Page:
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Bram Cohen jerks furiously to Fundamental Theorem of Arithmetic

http://bramcohen.livejournal.com/36766.html

The best I can come up with is 30975
Permalink Michael B 
April 3rd, 2007 10:55pm
whenever i see 'Bram' I think of the Dracula guy. those Cohens are sick to name their kids those things ... Sasha, Bram, Leonard.
Permalink Send private email strawberry snowflake 
April 3rd, 2007 11:17pm
Is 30975 a power of 2?
Permalink Mechanical Engineer 
April 3rd, 2007 11:21pm
No, 2 ^ 30975
Permalink Michael B 
April 3rd, 2007 11:36pm
There IS a largest?

Better get back at my calculator...
Permalink Rick Zeng/Tseng 
April 4th, 2007 12:35am
Are you guys writing code for this, or using Mathematica, or do you have some sort of nifty bigint calculator for working on things?

A bigint calculator that ran from the command line would be useful.
Permalink Practical Economist 
April 4th, 2007 12:47am
PE, bc
Permalink Rick Zeng/Tseng 
April 4th, 2007 1:08am
OK, that works. Thanks.
Permalink Practical Economist 
April 4th, 2007 1:17am
And its special ibase and obase metavariables sure are handy!
Permalink Practical Economist 
April 4th, 2007 1:20am
I know theoretical that works. But I don't know whether it's pratical.
Permalink Rick Zeng/Tseng 
April 4th, 2007 1:21am
bc is fucking awesome! man bc for an earful!
Permalink Practical Economist 
April 4th, 2007 1:34am
"What is the exponent of the largest power of two whose base seven representation doesn't contain three zeros in a row?"

Eh? Isn't it unbounded as atated? Or is there something special about septimal arithmetic that says all powers of two must contain three zeroes in a row once the first power of two containing three consecutive zeroes has been encountered? Or am I missing something obvious?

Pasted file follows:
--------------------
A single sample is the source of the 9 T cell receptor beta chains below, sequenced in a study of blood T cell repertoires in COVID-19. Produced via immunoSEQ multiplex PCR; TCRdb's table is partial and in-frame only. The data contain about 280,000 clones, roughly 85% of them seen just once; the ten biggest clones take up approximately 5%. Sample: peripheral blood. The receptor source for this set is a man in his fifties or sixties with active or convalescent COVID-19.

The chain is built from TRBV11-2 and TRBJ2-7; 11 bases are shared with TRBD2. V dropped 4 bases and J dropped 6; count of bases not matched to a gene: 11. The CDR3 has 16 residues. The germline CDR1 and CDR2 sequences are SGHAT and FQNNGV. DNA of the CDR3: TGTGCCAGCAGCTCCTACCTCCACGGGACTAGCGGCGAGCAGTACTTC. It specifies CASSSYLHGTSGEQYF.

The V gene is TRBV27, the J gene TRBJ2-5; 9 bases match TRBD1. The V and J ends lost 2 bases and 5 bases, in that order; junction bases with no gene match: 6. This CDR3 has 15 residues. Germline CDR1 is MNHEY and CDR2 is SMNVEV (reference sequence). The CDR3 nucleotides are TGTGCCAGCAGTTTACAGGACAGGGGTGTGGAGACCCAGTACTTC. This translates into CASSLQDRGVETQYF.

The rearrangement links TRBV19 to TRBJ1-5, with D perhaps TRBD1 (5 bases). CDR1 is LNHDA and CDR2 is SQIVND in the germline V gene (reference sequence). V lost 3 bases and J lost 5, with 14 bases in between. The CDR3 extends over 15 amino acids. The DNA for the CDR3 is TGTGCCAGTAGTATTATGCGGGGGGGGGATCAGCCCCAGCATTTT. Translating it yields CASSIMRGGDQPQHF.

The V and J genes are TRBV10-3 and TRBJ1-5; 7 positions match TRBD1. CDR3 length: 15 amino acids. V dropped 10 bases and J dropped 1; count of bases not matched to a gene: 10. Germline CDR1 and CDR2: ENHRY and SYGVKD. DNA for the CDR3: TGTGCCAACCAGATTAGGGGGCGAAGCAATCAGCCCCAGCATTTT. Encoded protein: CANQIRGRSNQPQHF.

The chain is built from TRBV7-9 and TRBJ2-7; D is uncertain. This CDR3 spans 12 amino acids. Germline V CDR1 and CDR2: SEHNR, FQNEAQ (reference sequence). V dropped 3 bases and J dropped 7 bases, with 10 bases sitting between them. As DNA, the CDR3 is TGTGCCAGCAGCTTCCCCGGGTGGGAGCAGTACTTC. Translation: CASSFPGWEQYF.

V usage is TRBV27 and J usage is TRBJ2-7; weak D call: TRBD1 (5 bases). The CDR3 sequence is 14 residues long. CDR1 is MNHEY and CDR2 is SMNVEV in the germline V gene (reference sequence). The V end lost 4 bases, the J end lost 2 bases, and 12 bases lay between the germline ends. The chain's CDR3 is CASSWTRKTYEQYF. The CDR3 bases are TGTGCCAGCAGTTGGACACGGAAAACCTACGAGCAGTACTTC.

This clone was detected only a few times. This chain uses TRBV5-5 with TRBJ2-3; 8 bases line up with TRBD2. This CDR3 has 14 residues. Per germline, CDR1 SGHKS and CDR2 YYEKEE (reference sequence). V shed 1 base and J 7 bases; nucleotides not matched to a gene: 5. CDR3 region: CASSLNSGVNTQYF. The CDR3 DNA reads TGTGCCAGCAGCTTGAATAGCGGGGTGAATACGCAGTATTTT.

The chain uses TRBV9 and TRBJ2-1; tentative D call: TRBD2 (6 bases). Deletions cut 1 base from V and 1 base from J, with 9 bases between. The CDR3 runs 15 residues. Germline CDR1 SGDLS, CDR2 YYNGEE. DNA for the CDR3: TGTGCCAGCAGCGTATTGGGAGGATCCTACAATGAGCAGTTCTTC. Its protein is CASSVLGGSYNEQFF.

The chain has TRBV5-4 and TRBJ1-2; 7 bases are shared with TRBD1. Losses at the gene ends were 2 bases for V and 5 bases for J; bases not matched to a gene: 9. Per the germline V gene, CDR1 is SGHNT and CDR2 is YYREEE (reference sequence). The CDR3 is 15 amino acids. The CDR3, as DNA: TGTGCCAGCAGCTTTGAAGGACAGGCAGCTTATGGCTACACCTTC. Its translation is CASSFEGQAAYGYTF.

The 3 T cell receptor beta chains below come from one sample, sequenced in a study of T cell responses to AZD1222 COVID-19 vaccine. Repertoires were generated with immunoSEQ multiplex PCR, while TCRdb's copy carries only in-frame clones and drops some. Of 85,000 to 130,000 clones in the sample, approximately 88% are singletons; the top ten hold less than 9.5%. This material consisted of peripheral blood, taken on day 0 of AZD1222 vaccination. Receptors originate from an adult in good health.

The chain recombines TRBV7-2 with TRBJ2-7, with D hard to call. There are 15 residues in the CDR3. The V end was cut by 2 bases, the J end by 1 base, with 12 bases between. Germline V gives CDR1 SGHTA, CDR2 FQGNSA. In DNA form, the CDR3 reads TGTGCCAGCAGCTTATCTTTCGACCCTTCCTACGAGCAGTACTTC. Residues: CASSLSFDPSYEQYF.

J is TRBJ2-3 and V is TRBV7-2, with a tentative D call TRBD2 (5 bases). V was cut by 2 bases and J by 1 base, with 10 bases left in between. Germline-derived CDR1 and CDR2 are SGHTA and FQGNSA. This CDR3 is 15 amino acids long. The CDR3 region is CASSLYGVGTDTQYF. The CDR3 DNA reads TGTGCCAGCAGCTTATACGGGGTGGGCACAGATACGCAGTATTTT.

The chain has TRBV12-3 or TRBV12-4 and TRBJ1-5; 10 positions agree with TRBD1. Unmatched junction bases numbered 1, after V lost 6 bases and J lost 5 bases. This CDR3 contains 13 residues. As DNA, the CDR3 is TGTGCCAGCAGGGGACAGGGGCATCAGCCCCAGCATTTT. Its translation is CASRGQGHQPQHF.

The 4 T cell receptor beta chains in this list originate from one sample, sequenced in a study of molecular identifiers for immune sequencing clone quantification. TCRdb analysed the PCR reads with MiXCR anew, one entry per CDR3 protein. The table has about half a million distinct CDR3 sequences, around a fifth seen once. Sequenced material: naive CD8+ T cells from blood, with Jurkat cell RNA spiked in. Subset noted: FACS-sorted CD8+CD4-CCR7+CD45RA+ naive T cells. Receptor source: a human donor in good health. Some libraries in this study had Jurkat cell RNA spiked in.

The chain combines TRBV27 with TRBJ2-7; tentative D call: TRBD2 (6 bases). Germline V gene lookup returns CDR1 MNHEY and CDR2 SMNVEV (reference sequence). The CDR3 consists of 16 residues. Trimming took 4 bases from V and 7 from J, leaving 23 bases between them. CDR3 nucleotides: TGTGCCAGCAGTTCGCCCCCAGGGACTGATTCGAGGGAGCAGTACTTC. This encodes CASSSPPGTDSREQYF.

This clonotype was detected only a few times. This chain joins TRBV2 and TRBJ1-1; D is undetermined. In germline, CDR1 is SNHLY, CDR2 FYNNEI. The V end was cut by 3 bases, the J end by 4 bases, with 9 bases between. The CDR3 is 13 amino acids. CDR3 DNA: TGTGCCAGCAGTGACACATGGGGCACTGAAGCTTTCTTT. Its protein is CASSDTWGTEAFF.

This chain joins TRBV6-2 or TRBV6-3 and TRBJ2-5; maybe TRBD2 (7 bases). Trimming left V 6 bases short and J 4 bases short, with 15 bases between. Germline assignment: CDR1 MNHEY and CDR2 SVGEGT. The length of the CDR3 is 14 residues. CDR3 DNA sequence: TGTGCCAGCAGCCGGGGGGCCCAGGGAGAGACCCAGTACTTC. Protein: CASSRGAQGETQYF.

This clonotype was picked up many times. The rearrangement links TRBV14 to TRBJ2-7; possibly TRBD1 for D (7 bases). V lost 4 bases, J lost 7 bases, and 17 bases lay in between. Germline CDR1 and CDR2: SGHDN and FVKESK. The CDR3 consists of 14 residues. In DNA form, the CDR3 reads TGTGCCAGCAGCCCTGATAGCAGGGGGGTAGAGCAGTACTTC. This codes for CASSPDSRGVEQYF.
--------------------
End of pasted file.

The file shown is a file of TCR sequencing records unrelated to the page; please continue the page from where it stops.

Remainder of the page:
Permalink trollop 
April 4th, 2007 1:36am
There are tons of them that have 000. The trick is which one that doesn't have that is the highest one and how do you know.
Permalink Practical Economist 
April 4th, 2007 1:38am
Ah shit, bc only allows the argument to ^ to be at max 32767.
Permalink Practical Economist 
April 4th, 2007 1:41am
Oh wait, no, it's LONG_MAX. OK.
Permalink Practical Economist 
April 4th, 2007 1:41am
7 is 8 - 1.

It MUST be related somehow ...
Permalink Rick Zeng/Tseng 
April 4th, 2007 1:44am
My analysis shows this base 7 number as the biggest power of 2 without 3 consecutive zeros:

22351661026363652312016405256642433131636423516636114646515462311633552555526000361256340063156043405331143001423434325010264542554612205561616350663651060562414465300120215432251101354263610430656545252213363023663563560041162305111353042006052225055016122115263541266605220464105624004462066624632506243642020063433634433422126635356542402365362014115143102120331415116021434263252220005432612402133525511605246553041621530200400526312626142612440052406132462222323155315232025151232


The previously stated answer of 2^30975 is not correct. It DOES have a run of 000 in it towards the least significant digits:

...32401663165401451330004220614442444141515255025550123561025326323305360023046012030105134255451003102331013142423106536066031244304233241536403365106600442036135044310143042336554303541132045443051411546133562244212056121500165545626353641110232502564211312362206066152301200643004221241501

And we now return you to our regularly scheduled posts where people say "You stopid dumb fuck Practical Economist, you are the most fucked up retarded fuck ass know nothing fascist nazi I have ever seen on any fucking board anywhere, dumbass!"
Permalink Practical Economist 
April 4th, 2007 3:06am
Hm, this board seems to truncate long lines weirdly in my browser.
Permalink Practical Economist 
April 4th, 2007 3:07am
It only truncates from fucking dumbasses' posts.
Permalink Send private email Ward 
April 4th, 2007 3:12am
Exactly!
Permalink Practical Economist 
April 4th, 2007 3:16am
Especially since I can now see that my answer was completely wrong!
Permalink Practical Economist 
April 4th, 2007 3:18am
Well, I can't reply over there because it won't let me post without a LiveJournal account. However, the question is badly and illogically worded. I'd suggest the reason Bram hasn't got any right answers is probably because asking such a dumb question has excluded him from consideration by all the brightest candidates.  It would certainly exclude him from my consideration. Why would I consider an employer who can't write grammatical English or pose a logically solvable problem?